Jul 19, 2017 rated it really liked it  ·  review of another edition
Shelves: greene-graham, novel
The edition I read had an introduction by Graham Greene. (That introduction is found in THE COLLECTED EDITION.) The novel was first published in 1961. In the introduction, which I didn't read until I'd finished reading the novel itself, Greene addresses what he sees as a misapprehension, on the part of many readers, that this book is a renunciation of Catholicism. What this novel does do is detail the state of faith in various characters.
Greene, above all, conveys experience, and, unlike many of
John McCaffrey
Jan 18, 2018 rated it it was amazing
Graham Greene was a writer who put so much of himself - his thoughts and feelings, his inner conflicts, his desires and defeats - into his fiction, to such a degree that the end work is not only painful to read, due to the vulnerability of the emotions expressed, but impossible not to read. That said, A Burnt-Out-Case, a fast, compact book, feels more confessional than story. But what a story - a renowned architect, Querry, drained dry and numbed by society and success, tries to lose himself in ...more
May 28, 2017 rated it really liked it
“The Superior with old-fashioned politeness ground out his cheroot, but Mme Rycker was no sooner seated than absent-mindedly he lit another. His desk was littered with hardware catalogues and scraps of paper on which he had made elaborate calculations that always came out differently, for he was a bad mathematician – multiplication with him was an elaborate form of addition and a series of subtractions would take the place of long division. One page of a catalogue was open at the picture of a bi ...more
I have been reading Graham Green long time ago, but I missed this book. I am sure it is a good book, but I could not find any setting, or situation, or a character which would have taken my fancy or to which I could relate. I also did not learn anything new by reading this book, and it was just too dark and hopeless to take it easy...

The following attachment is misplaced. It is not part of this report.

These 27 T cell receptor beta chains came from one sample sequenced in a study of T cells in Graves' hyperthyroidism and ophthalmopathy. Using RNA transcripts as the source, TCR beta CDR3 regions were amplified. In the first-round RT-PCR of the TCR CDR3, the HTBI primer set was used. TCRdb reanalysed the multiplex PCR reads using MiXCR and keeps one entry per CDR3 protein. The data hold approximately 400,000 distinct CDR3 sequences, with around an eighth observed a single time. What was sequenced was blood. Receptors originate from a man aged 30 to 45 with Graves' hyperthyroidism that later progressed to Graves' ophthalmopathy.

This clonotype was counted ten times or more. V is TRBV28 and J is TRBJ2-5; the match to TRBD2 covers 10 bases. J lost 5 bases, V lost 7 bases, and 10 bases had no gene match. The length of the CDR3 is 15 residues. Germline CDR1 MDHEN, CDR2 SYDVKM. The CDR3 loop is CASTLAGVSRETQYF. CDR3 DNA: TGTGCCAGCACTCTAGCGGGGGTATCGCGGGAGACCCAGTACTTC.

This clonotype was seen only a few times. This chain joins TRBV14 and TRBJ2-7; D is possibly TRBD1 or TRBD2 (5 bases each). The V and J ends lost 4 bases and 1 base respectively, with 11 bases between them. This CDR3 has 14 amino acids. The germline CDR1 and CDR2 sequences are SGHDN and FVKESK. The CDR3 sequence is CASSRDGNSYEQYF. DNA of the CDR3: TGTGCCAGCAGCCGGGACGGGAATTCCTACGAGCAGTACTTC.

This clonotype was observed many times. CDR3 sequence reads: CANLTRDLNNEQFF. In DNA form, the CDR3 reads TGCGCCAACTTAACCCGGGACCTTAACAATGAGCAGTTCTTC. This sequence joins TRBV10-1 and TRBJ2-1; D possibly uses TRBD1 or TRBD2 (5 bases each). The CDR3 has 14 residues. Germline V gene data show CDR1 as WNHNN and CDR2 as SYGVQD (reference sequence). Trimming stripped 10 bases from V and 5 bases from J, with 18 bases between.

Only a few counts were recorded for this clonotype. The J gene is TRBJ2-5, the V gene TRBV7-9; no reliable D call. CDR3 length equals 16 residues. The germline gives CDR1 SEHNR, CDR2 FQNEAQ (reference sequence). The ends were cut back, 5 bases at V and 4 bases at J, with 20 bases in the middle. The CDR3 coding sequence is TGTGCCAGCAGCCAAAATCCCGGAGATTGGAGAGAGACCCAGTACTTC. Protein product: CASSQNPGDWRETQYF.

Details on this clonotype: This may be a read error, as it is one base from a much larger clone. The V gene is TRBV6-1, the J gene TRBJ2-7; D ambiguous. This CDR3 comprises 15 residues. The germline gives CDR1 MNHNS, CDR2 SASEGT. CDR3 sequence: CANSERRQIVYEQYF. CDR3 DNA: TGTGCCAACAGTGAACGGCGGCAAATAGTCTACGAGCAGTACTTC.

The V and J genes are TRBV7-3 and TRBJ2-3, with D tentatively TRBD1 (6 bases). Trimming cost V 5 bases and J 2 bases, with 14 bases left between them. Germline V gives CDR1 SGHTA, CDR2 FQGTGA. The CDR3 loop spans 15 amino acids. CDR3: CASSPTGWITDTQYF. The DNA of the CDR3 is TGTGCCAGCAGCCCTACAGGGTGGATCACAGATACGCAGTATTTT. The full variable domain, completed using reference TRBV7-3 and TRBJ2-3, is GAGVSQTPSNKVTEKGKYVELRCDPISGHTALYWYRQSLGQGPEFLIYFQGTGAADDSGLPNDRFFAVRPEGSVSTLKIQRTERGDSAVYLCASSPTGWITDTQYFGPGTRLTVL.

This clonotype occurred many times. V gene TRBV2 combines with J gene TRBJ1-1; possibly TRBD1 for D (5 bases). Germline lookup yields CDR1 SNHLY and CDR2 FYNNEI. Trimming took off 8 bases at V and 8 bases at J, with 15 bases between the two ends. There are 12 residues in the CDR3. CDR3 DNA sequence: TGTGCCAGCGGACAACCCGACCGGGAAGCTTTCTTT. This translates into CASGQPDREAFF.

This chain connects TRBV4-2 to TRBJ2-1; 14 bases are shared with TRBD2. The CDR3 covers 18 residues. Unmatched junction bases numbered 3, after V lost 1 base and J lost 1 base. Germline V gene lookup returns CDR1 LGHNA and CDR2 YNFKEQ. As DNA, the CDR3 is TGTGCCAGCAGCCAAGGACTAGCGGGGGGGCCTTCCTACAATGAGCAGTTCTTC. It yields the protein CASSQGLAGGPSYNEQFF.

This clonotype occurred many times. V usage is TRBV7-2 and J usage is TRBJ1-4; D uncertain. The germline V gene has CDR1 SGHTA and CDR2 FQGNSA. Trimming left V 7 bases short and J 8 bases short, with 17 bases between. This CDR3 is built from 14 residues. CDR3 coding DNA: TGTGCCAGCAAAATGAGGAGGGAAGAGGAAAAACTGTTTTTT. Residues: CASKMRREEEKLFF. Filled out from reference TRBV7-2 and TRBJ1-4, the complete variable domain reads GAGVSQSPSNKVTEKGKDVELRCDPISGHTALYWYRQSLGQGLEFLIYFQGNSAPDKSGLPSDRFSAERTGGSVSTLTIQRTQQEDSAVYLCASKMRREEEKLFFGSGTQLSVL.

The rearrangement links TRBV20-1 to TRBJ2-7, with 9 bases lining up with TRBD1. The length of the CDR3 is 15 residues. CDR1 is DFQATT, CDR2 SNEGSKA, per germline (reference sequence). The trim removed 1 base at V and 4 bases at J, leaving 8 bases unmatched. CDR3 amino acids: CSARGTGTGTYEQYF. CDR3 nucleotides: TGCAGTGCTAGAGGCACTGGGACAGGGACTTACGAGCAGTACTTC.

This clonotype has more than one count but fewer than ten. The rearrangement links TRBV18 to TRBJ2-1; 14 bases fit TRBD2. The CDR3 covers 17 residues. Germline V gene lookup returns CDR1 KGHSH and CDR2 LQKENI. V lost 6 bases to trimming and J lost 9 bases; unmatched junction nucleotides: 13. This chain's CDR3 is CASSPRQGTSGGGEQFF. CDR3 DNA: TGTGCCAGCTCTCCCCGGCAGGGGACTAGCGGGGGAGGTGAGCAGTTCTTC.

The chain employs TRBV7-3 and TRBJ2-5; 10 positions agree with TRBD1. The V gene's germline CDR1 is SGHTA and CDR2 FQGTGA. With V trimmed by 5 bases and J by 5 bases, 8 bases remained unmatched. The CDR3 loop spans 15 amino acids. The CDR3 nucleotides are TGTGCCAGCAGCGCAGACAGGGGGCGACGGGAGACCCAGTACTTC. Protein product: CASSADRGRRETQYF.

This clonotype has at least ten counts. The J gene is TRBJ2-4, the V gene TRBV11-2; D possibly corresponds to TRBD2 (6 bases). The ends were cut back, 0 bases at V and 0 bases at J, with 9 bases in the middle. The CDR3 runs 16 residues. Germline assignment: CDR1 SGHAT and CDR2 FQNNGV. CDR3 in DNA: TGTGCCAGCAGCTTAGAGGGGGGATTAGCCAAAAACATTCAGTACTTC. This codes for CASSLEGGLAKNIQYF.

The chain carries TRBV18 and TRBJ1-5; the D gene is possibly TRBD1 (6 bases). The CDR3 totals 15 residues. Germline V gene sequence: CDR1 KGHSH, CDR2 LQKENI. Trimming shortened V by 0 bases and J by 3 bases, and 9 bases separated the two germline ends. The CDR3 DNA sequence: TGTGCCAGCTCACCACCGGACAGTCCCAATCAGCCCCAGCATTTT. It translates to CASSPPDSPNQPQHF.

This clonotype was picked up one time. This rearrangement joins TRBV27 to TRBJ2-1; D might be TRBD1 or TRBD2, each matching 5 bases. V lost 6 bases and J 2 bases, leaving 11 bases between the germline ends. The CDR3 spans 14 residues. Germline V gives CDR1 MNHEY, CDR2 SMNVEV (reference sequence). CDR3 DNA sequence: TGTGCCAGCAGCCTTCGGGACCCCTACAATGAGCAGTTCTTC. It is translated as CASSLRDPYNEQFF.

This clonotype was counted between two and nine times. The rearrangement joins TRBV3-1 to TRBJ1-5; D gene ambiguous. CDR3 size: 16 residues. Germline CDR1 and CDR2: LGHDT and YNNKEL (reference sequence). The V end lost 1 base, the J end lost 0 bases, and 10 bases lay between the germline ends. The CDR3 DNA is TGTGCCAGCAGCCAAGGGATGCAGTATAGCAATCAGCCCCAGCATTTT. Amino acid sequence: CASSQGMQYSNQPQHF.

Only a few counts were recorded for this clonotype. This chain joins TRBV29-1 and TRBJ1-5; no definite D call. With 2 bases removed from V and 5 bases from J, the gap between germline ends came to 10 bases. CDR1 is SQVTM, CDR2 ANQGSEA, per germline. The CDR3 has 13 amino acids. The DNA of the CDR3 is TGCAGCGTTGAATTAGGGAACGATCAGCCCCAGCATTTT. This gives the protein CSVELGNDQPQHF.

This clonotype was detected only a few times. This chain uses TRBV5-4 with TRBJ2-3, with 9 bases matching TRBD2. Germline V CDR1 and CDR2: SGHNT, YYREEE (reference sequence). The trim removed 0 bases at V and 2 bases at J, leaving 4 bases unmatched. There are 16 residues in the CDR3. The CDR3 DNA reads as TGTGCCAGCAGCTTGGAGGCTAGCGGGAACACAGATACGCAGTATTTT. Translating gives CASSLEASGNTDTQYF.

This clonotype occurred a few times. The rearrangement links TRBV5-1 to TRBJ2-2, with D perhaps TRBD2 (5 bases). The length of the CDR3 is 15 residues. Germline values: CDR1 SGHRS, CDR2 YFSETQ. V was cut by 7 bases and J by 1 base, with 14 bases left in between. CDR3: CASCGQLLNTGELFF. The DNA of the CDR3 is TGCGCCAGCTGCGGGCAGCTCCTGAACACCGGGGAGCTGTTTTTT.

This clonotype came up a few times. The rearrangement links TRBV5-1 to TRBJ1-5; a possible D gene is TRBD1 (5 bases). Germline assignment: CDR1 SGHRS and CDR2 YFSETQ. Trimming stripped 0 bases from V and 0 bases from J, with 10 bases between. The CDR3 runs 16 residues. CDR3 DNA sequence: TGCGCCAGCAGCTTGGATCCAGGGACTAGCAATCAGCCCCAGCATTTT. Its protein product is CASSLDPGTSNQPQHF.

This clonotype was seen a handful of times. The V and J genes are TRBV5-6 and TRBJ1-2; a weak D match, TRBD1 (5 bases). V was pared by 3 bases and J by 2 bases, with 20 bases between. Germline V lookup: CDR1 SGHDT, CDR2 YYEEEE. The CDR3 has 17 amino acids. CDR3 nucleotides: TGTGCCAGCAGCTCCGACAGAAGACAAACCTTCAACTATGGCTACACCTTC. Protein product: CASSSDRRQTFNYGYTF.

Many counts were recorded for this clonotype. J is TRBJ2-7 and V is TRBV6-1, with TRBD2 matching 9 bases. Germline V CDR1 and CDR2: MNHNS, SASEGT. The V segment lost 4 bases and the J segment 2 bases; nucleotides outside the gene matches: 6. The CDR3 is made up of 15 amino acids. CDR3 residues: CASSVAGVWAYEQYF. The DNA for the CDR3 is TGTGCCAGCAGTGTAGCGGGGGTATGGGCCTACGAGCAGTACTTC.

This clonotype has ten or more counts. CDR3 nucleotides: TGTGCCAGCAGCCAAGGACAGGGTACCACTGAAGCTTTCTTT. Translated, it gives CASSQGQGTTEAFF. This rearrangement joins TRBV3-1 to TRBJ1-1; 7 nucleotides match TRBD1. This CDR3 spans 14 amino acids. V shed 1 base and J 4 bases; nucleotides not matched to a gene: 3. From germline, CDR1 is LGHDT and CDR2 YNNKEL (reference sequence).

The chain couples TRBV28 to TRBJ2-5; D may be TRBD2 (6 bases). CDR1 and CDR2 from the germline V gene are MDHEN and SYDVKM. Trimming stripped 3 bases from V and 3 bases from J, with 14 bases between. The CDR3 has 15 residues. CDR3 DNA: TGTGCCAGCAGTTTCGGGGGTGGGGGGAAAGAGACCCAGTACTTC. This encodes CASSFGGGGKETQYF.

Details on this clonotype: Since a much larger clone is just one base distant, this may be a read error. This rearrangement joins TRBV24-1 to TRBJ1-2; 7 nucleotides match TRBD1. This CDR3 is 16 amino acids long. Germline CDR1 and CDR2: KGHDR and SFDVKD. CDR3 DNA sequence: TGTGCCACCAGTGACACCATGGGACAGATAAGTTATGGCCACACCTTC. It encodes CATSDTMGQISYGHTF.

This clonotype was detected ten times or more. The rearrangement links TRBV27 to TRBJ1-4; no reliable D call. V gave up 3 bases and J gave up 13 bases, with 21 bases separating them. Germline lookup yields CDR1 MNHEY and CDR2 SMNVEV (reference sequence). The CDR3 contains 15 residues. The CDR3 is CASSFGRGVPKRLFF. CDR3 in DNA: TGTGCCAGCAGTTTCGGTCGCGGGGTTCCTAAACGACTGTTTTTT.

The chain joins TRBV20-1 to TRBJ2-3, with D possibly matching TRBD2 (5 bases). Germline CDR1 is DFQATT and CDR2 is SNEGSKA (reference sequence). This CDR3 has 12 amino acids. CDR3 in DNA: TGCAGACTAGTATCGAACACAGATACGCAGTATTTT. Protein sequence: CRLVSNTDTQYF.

Initially I thought that the novel would be a kind of mystery - the mystery of who Querry is, and was disappointed that we find this out rather quickly. I became a bit bored through the middle part of the book with his meditations on faith, love, success, vocation etc. The characters didn't interest me terribly through most of the novel, though I was somewhat compelled by interactions between Querry and Colin and Querry & Mme Rycker.

I was also bothered by the setting (the Congo) being a kind
Michael Battaglia
Once upon a time Querry was a famous architect renowned for his churches until one day he decided to be the least famous person at an African leper colony. Unfortunately for him even in the days before social media and cellphone cameras it was apparently hard to stay out of sight without the world eventually figuring it out. So let the circus commence!

I have to preface this by saying I actually liked this book but boy does Greene wield the most subtle sledgehammer in existence in trying to make
D. Ryan
My first exposure to Graham Green. I was intrigued because I had worked for a few months at a hospital in the Upper Congo (ROC) which cared for a number of lepers. This wasn't a gripping read and its themes were a little difficult to grasp beyond the upfront analogy between the condition of the main character and leprosy. But Graham Greene definitely has wisdom that makes this novel worthwhile.

Here is when Doctor Collin is too fatigued to keep working. The feeling of the passage rings true to m
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Goodreads Librari...: Wrong capitalization in title 2 12 May 17, 2019 12:46PM  
The spiritual enquiry in "A Burnt-Out Case" 5 40 Mar 28, 2014 10:15AM  
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Henry Graham Greene, OM, CH was an English novelist, short story writer, playwright, screenplay writer, travel writer and critic whose works explore the ambivalent moral and political issues of the modern world. Greene combined serious literary acclaim with wide popularity.

Although Greene objected strongly to being described as a “Catholic novelist” rather than as a “novelist who happened to be Ca
“The pouches under his eyes were like purses that contained the smuggled memories of a disappointing life.” 7 likes
“The more bare a life is, the more we fear change.” 6 likes